Researchers at Secureworks attributed to a Chinese hacking group called Bronze President a new campaign aimed at infecting government officials in Europe, the Middle East, and South America with a modular malware known as PlugX.
The researchers discovered the intrusions in June and July 2022. Secureworks says that PlugX is modular malware that contacts a command and control (C2) server for tasking and can download additional plugins to enhance its capability beyond basic information gathering. (Ravie Lakshmanan / The Hacker News)
Researchers at Rapid7 discovered multiple vulnerabilities in two medical devices, the Sigma Spectrum Infusion Pump and the Sigma WiFi battery, produced by billion-dollar healthcare company Baxter International.
Four bugs revolve around the secure decommissioning of Wireless Battery Modules (WBMs). Medical devices typically contain network credentials or other private information that should be removed before a device is transferred to a new user. The flaws offer attackers information about the network, but none of them can be exploited over the internet or at great distances.
Baxter said it would release a software update for the Spectrum pump platforms and Wireless Battery Modules in October 2022, which they believe will further mitigate some vulnerabilities. (Jonathan Greig / The Record)
Anand Prakash, the founder of cloud security solution Ping Safe, discovered a leaked AWS account credential on a public code repository for the cryptocurrency Shibu Inu.
His company tried without success to find a bug bounty program or responsible disclosure policy to contact the Shiba Inu team to warn them of the serious exposure before publishing the details of the event to enable the broader web3 community to become aware of the dangers of leaked secrets & cloud credentials on public source code repositories. (Anand Prakash / Ping Security)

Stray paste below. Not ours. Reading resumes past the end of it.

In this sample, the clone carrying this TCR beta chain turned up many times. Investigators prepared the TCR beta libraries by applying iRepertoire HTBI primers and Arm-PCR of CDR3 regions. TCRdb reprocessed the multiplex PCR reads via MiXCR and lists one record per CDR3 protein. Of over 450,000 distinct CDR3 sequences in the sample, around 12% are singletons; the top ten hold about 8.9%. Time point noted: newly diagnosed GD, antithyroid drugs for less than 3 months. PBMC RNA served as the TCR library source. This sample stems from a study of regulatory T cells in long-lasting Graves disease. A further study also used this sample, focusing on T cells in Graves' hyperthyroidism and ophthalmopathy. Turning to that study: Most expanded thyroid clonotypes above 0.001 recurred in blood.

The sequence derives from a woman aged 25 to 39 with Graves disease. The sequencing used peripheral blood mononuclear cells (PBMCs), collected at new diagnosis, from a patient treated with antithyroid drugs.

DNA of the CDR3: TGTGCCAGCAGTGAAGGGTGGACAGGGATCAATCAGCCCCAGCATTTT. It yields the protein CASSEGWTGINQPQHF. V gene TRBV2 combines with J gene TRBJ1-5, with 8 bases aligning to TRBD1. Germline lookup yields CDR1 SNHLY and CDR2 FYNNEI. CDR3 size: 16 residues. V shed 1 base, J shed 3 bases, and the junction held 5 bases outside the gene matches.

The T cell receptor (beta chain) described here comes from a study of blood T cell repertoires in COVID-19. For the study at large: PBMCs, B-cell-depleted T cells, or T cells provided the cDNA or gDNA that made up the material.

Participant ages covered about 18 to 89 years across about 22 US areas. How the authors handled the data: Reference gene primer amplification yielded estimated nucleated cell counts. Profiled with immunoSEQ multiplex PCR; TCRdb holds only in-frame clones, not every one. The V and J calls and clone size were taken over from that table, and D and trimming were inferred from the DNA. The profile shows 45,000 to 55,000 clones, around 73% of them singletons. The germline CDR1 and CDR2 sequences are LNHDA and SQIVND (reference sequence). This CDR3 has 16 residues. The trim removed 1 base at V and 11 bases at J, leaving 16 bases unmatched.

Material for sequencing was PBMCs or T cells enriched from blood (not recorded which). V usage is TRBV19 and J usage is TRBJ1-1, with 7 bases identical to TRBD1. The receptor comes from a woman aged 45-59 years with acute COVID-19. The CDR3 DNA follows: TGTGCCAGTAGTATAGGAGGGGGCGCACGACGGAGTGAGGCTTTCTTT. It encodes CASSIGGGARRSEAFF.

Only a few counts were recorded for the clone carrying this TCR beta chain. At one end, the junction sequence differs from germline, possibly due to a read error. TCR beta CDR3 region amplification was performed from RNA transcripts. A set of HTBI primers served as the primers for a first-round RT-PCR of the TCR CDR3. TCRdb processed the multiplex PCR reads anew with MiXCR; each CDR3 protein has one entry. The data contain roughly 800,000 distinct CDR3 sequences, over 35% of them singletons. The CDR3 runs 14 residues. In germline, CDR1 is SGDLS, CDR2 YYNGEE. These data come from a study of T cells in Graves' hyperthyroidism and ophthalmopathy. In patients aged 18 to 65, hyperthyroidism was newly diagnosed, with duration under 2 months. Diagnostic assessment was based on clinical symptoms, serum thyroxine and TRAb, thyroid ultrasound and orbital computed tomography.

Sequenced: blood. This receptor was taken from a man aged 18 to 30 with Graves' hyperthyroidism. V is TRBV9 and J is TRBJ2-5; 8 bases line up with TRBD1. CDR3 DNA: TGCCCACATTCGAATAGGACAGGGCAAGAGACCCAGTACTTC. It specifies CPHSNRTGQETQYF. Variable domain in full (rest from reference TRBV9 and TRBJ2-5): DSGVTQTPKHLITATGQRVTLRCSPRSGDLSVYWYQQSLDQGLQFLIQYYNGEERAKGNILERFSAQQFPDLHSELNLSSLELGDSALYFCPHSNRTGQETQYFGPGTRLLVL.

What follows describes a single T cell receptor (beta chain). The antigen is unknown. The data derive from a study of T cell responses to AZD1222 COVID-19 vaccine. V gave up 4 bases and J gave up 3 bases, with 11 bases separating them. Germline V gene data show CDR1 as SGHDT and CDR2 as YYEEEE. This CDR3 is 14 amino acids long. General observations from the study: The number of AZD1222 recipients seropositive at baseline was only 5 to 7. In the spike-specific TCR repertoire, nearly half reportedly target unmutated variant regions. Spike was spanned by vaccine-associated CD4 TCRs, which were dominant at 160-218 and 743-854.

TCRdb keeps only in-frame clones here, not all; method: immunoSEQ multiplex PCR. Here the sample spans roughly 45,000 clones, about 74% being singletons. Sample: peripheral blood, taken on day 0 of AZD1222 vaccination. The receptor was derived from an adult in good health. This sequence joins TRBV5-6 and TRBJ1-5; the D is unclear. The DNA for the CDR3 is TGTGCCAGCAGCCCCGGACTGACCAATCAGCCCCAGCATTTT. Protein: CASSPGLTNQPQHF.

Ethereum team lead Peter Szilagyi highlighted an attack that could have exploited a vulnerability that might have taken down the entire Avalanche Network, one of the largest Layer 1 blockchains.
Szilagyi discovered the vulnerability on March 29, and he immediately suggested that Avalanche should push through a patch to fix it. The team responded quickly, patching the vulnerability that same day. (Mike Truppa / The Block)
A class action lawsuit privacy lawsuit has been filed against video game and merchandising company GameStop in the U.S. Central District Court of California alleging that the company has been "wiretapping" online customer service chats and selling the transcripts to a third-party marketing firm Zendesk.
According to the lawsuit, GameStop's customer service chat feature does not inform or gain consent to use customer conversations for marketing or any other reason. The complaint does not list specific damages, but California’s Invasion of Privacy Act allows for one year in jail and a $2,500 fine in criminal cases. However, civil courts can access $5,000 or three times the amount of actual damages per "wiretap," whichever is greater. (Cal Jeffrey / TechSpot)